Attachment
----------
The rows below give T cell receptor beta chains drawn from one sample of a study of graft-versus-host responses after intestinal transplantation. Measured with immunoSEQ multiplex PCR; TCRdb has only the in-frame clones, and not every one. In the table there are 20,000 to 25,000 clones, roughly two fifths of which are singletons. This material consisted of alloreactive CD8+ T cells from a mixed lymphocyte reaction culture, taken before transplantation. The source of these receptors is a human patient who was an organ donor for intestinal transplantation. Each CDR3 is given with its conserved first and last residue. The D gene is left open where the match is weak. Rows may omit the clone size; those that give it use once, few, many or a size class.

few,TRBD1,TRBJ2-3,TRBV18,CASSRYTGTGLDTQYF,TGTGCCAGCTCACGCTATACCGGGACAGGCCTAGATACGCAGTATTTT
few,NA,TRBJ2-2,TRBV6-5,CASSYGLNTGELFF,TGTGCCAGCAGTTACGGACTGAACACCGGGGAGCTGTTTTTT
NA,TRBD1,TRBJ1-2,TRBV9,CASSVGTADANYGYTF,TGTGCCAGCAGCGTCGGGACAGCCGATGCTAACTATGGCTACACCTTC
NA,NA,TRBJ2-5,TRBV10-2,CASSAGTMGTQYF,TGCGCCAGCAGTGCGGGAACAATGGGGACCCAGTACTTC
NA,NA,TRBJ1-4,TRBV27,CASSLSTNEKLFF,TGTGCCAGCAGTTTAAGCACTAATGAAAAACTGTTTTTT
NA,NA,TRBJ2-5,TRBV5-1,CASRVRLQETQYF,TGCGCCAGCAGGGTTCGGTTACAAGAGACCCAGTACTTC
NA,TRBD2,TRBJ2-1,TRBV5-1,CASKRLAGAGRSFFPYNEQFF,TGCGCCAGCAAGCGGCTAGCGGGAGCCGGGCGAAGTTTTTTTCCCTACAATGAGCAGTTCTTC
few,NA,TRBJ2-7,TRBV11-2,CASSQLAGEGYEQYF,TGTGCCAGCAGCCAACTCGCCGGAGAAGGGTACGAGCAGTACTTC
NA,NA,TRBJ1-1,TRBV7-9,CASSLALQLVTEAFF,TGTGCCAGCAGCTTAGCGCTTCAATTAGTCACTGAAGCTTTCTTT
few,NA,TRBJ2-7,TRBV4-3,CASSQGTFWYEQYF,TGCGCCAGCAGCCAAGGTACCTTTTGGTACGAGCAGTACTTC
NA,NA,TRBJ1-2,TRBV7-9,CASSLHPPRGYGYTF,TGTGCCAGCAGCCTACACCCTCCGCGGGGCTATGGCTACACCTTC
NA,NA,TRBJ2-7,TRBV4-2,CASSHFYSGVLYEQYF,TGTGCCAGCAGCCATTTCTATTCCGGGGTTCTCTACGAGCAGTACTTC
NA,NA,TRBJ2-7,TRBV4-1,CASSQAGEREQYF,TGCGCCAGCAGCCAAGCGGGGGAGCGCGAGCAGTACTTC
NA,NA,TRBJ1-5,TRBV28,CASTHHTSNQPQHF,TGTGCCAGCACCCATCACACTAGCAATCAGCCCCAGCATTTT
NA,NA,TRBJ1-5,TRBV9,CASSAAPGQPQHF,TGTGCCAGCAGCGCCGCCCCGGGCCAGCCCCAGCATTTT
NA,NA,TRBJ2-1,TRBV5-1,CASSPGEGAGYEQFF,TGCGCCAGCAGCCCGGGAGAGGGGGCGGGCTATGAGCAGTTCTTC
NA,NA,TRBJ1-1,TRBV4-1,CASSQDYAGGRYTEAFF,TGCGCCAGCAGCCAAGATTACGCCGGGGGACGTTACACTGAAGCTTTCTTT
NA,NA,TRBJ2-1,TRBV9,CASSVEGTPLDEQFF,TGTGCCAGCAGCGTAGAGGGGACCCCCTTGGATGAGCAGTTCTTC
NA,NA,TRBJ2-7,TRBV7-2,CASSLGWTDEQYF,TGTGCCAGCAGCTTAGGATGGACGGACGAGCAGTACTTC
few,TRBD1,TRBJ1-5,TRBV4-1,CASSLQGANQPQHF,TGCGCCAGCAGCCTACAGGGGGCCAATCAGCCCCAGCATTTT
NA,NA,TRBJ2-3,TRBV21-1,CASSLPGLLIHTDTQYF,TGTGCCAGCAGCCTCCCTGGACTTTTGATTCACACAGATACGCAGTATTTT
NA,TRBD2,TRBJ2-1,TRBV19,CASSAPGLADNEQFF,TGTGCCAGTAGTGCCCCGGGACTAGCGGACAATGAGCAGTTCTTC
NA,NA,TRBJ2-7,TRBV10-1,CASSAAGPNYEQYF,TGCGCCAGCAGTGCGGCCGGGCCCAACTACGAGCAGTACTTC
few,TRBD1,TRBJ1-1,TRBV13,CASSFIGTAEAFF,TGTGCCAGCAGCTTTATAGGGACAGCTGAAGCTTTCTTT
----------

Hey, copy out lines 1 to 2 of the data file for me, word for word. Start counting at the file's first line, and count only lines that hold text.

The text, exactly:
The rows below give T cell receptor beta chains drawn from one sample of a study of graft-versus-host responses after intestinal transplantation. Measured with immunoSEQ multiplex PCR; TCRdb has only the in-frame clones, and not every one. In the table there are 20,000 to 25,000 clones, roughly two fifths of which are singletons. This material consisted of alloreactive CD8+ T cells from a mixed lymphocyte reaction culture, taken before transplantation. The source of these receptors is a human patient who was an organ donor for intestinal transplantation. Each CDR3 is given with its conserved first and last residue. The D gene is left open where the match is weak. Rows may omit the clone size; those that give it use once, few, many or a size class.

few,TRBD1,TRBJ2-3,TRBV18,CASSRYTGTGLDTQYF,TGTGCCAGCTCACGCTATACCGGGACAGGCCTAGATACGCAGTATTTT